Meet Emerging City Champions: Hanna and Cristina

A year after launching projects to make their cities more engaged, happy and beautiful, find out what these young urban innovators have accomplished, what they’ve learned and where they’re going next.

by Emma Jones, Jonathan von Ofenheim

Hannah Smith
Duluth, Minnesota

Meet the champ:
Hannah Smith, Anishinaabekwewi, is a Minnesota local and a member of White Earth Nation. Her passion for environmentalism is a thread that connects her diverse experiences. With a background in environment and sustainability studies from University of Minnesota Duluth, she has led and partnered on many projects. A highlight: Smith worked as a NASA/Kiksapa geospatial intern, researching the impacts of land use on water quality in White Earth Nation.

How she’s innovating:
Smith is dedicated to bringing life to Duluth’s most diverse and low-income neighbourhood, Lincoln Park. She and a team are facilitators in a community-led process, seeking ways to revitalize the neighbourhood in a way that lifts up the entire community. The process has involved events, gathering community feedback and ultimately using it to develop green spaces in the neighbourhood. The ball is rolling, and more events are in the works.

So far, Smith has worked with other local organizations to put on an open streets event, where residents were invited to hang out and answer questions about “how to improve Lincoln Park, where their favourite place is, and what challenges Lincoln Park has.”

Next was a community picnic put on by community members. “I got together little arts and crafts tables so that kids could participate,” Smith adds, saying that she gave them lego and playdough with the instructions “you have a million dollars, build me a park.”

The third event was a neighbourhood-wide open house in Lincoln Park’s business district, including product demos, free items and discounts.

With the feedback from each meeting and event, Smith has been taking notes for the cumulative project: a revitalized pocket park: “In Lincoln Park neighbourhood there is this beautiful, beautiful park,” she says. “But there’s this awkward, weird, what we’re calling a pocket park. There’s maybe three benches and three trees that have people ready to champion a facelift for that little area.”

Smith feels palpable energy from Lincoln Park, and says developing the pocket park will provide the community with the space it needs to be more connected: “I think there’s a lot of movement in this neighbourhood right now.”

Cristina Mas
Miami, Florida

Meet the champ:
A proud Miamian, Cristina Mas has taken on numerous leadership roles in her community, launching both charitable fundraising initiatives and organizing countless events. She is founder and president of the Young Professionals of the Underline, the Pause for a Cause fundraiser and the Young Associates of the Coral Gables Museum, where she also sits on the board. She’s also a Commercial Real Estate Sales Associate for Colliers International, but still, finds time to pursue her love for charitable activism.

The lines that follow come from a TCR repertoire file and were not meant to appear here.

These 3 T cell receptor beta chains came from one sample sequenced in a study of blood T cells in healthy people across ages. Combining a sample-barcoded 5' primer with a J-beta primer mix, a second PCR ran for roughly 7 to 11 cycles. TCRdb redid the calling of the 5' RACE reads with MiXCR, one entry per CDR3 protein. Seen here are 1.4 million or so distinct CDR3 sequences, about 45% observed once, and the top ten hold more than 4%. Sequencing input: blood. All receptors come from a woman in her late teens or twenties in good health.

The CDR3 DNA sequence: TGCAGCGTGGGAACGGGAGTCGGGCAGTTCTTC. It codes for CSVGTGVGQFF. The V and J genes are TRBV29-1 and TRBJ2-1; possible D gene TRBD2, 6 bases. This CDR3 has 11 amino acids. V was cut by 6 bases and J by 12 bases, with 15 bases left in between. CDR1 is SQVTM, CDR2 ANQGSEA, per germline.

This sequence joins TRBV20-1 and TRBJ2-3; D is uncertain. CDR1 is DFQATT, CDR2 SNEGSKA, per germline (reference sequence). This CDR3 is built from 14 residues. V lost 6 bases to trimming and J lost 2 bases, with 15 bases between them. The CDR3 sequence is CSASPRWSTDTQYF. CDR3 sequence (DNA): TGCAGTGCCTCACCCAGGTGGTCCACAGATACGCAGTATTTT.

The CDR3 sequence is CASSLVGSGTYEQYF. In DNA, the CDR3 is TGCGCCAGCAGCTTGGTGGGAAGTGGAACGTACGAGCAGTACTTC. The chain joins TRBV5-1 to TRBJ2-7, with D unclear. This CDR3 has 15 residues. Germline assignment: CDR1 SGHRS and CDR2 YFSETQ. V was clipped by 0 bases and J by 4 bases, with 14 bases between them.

How she’s innovating:
The Underline is an ongoing project to transform the land below Miami’s Metrorail into a 10-mile linear park where locals can exercise, commute and view public art. Where does Mas come in? Well, the park might quietly stretch its way across the city over the years, if it weren’t for her staggered launch parties to celebrate the completion of each mile of park.

Mas is the woman behind the events, called the Underlounge. The first installment, on Oct. 16, was “basically a giant block party underneath the first quarter mile of the Underline,” says Mas.

The event offered something for everyone: live music, food vendors, face painters, graffiti artists doing live art, a dog park and a bike valet. The coolest aspect, says Mas, was the “world’s longest mini-golf hole that actually mimicked the six different sections of the first mile.”

“The Underline really is going to transform the city that we live in,” says Mas. The Underlounge is all about raising awareness. “There are so many people that live on the Underline path and don’t even know it’s happening. And that’s kind of one of the biggest problems that we face right now.”

Mas estimates that 1,500 people attended the first event, and about 800 attended the second iteration on March 11. “I think it was incredible what we were able to pull off in such a short amount of time, but I’m so excited to see what we’re able to pull off when we have like a year in advance.”

With eight more Underlounge events to go, Mas’ enthusiasm is holding strong: “I’ve done a lot of events in my life, probably over a thousand, and this was by far the most gratifying one I’ve ever done, ever.”

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